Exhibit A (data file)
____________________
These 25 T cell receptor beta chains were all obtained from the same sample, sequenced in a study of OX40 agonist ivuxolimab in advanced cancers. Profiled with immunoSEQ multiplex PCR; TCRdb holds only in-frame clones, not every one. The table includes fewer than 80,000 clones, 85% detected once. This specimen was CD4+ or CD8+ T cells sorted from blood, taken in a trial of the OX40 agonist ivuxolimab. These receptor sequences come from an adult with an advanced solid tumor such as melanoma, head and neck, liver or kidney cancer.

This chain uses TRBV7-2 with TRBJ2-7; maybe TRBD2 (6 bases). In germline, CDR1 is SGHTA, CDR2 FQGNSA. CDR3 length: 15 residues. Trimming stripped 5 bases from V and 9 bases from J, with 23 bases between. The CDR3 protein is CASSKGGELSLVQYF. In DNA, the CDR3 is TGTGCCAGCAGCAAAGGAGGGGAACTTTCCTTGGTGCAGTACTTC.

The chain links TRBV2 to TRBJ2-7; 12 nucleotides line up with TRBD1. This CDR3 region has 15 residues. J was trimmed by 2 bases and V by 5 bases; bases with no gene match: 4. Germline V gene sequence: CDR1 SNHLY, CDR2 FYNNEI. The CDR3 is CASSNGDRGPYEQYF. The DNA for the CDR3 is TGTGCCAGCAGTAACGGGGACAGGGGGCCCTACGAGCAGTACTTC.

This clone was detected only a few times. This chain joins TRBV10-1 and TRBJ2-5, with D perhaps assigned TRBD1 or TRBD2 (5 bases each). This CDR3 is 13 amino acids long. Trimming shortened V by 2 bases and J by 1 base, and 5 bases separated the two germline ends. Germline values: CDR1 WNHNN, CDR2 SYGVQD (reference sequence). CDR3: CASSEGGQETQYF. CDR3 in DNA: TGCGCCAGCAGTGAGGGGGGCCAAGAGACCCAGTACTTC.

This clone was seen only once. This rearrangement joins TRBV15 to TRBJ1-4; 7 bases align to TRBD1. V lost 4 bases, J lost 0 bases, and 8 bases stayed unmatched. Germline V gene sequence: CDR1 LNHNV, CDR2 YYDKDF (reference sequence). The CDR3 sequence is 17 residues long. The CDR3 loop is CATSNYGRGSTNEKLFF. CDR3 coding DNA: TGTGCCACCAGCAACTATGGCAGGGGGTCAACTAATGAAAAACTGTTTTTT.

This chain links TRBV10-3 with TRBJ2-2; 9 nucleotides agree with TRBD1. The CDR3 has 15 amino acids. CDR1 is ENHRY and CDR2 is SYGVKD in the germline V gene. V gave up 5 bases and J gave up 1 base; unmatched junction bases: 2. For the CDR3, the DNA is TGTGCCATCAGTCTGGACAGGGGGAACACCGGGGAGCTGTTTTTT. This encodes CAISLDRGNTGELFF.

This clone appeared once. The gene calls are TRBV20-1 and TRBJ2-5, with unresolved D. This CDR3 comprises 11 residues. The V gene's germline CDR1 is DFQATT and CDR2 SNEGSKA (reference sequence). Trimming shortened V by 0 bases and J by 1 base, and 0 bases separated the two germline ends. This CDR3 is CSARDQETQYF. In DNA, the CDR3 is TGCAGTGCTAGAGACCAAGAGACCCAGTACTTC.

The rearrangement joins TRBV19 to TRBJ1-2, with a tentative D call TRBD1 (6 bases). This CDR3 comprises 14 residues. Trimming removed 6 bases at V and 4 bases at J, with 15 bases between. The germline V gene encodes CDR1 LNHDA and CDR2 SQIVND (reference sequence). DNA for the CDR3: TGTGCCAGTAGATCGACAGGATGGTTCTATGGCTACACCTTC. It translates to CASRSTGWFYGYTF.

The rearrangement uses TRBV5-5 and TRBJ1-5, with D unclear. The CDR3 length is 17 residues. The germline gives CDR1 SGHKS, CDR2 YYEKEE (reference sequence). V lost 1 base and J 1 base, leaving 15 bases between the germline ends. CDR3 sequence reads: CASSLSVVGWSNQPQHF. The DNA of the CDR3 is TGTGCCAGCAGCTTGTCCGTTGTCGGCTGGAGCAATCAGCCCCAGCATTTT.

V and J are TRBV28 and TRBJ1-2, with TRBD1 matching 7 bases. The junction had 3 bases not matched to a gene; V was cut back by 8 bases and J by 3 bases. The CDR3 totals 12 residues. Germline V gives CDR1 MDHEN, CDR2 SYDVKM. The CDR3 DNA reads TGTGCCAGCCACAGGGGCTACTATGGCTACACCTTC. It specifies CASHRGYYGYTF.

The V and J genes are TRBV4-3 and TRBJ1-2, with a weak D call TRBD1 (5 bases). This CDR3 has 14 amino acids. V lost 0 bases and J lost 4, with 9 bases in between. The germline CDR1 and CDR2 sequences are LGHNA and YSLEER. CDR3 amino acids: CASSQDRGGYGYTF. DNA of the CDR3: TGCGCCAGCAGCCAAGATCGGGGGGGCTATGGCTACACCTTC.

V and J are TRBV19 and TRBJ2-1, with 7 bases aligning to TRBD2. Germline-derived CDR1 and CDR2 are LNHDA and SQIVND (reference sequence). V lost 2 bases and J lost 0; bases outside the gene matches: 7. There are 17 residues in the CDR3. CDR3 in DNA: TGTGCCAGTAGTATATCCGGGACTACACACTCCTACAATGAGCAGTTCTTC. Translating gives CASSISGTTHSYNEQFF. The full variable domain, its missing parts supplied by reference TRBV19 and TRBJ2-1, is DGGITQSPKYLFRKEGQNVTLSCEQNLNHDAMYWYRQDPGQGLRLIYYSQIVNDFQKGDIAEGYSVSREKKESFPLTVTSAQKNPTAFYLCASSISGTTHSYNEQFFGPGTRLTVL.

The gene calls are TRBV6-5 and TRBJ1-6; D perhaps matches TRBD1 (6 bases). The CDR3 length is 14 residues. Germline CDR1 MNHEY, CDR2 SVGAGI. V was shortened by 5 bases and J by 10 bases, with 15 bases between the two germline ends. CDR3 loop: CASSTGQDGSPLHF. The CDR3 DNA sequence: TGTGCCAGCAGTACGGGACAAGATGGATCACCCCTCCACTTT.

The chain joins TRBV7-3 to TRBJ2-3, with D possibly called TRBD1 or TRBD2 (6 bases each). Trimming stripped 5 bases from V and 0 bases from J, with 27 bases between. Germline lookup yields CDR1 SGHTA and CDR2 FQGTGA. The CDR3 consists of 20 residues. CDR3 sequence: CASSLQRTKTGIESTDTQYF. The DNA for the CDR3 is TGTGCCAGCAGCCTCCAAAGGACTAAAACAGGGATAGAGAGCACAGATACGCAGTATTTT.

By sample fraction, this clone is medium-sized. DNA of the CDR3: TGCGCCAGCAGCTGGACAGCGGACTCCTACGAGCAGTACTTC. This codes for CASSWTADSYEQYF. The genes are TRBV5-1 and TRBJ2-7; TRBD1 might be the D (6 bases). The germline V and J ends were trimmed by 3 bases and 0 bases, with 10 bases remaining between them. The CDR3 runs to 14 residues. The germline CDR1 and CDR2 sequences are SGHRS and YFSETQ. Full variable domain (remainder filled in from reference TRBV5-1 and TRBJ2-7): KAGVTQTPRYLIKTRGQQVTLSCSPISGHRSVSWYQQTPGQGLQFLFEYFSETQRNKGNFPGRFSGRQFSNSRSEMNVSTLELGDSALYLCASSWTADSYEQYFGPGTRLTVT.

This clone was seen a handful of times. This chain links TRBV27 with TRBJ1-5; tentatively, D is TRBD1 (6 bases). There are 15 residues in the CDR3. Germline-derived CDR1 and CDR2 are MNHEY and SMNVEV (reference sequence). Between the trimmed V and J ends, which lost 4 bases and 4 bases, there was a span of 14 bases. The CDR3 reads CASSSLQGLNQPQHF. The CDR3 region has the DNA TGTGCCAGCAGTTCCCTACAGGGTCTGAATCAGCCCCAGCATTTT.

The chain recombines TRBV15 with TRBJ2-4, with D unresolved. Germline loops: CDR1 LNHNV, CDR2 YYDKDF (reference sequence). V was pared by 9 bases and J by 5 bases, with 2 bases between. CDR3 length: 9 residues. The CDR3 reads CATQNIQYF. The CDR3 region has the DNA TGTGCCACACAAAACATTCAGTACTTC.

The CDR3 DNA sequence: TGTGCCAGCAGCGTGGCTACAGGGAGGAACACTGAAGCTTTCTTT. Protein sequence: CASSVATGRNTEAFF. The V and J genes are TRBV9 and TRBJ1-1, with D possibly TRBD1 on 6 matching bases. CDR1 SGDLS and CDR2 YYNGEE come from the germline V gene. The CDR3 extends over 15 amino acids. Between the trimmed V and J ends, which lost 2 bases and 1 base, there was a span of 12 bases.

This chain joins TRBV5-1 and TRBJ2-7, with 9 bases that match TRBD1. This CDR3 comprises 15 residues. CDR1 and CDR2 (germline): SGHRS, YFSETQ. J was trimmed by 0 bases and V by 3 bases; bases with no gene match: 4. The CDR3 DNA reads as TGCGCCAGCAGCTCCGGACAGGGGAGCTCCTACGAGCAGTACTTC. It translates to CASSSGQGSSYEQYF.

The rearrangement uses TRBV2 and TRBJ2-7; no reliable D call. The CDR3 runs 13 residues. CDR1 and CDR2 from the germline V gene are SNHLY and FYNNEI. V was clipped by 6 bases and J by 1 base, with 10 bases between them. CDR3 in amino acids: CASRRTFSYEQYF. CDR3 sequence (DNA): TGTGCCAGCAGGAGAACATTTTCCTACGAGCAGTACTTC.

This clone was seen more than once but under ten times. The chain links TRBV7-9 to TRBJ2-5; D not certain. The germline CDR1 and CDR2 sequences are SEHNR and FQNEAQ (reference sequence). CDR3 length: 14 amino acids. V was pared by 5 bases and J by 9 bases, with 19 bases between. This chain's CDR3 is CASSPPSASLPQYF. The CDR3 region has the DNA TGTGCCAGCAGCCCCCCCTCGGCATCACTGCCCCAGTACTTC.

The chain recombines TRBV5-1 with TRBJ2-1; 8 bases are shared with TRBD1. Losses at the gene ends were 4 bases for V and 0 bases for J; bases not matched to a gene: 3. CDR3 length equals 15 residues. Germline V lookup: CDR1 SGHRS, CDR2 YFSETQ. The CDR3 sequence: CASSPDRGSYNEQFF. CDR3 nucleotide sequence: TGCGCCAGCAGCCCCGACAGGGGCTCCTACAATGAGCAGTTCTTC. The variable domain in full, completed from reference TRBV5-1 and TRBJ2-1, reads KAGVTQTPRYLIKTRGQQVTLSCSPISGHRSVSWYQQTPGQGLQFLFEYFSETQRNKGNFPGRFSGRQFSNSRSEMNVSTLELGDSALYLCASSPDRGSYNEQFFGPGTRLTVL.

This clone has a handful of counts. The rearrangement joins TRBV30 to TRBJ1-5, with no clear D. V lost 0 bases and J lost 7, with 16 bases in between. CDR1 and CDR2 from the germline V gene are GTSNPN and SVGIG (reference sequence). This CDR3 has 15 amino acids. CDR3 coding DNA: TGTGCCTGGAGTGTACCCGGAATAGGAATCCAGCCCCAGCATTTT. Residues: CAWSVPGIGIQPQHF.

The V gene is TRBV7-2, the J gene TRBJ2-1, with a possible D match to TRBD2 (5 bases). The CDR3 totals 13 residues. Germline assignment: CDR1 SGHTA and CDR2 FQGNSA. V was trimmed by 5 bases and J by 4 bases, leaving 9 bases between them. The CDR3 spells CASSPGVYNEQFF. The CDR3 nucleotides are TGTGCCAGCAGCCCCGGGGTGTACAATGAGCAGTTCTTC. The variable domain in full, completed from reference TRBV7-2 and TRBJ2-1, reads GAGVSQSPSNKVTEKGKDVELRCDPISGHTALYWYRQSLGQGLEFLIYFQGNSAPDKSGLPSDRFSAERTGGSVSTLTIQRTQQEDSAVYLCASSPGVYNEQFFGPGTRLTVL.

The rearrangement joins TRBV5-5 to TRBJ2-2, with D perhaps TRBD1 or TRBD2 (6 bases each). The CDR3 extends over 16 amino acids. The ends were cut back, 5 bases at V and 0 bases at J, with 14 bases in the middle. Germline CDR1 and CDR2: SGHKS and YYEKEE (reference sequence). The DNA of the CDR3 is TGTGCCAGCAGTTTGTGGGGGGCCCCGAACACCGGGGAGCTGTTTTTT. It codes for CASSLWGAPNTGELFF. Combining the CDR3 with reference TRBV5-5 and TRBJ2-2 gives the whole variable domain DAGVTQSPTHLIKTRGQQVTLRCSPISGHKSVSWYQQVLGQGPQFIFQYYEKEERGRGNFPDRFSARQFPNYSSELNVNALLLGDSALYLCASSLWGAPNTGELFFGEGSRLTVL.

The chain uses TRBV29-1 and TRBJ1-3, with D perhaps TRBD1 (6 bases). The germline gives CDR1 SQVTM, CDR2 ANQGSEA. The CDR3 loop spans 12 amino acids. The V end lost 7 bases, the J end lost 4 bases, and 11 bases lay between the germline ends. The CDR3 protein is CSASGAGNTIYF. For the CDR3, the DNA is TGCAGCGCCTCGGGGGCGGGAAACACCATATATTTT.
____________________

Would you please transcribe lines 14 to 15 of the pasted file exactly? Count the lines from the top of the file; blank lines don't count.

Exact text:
The chain joins TRBV7-3 to TRBJ2-3, with D possibly called TRBD1 or TRBD2 (6 bases each). Trimming stripped 5 bases from V and 0 bases from J, with 27 bases between. Germline lookup yields CDR1 SGHTA and CDR2 FQGTGA. The CDR3 consists of 20 residues. CDR3 sequence: CASSLQRTKTGIESTDTQYF. The DNA for the CDR3 is TGTGCCAGCAGCCTCCAAAGGACTAAAACAGGGATAGAGAGCACAGATACGCAGTATTTT.

By sample fraction, this clone is medium-sized. DNA of the CDR3: TGCGCCAGCAGCTGGACAGCGGACTCCTACGAGCAGTACTTC. This codes for CASSWTADSYEQYF. The genes are TRBV5-1 and TRBJ2-7; TRBD1 might be the D (6 bases). The germline V and J ends were trimmed by 3 bases and 0 bases, with 10 bases remaining between them. The CDR3 runs to 14 residues. The germline CDR1 and CDR2 sequences are SGHRS and YFSETQ. Full variable domain (remainder filled in from reference TRBV5-1 and TRBJ2-7): KAGVTQTPRYLIKTRGQQVTLSCSPISGHRSVSWYQQTPGQGLQFLFEYFSETQRNKGNFPGRFSGRQFSNSRSEMNVSTLELGDSALYLCASSWTADSYEQYFGPGTRLTVT.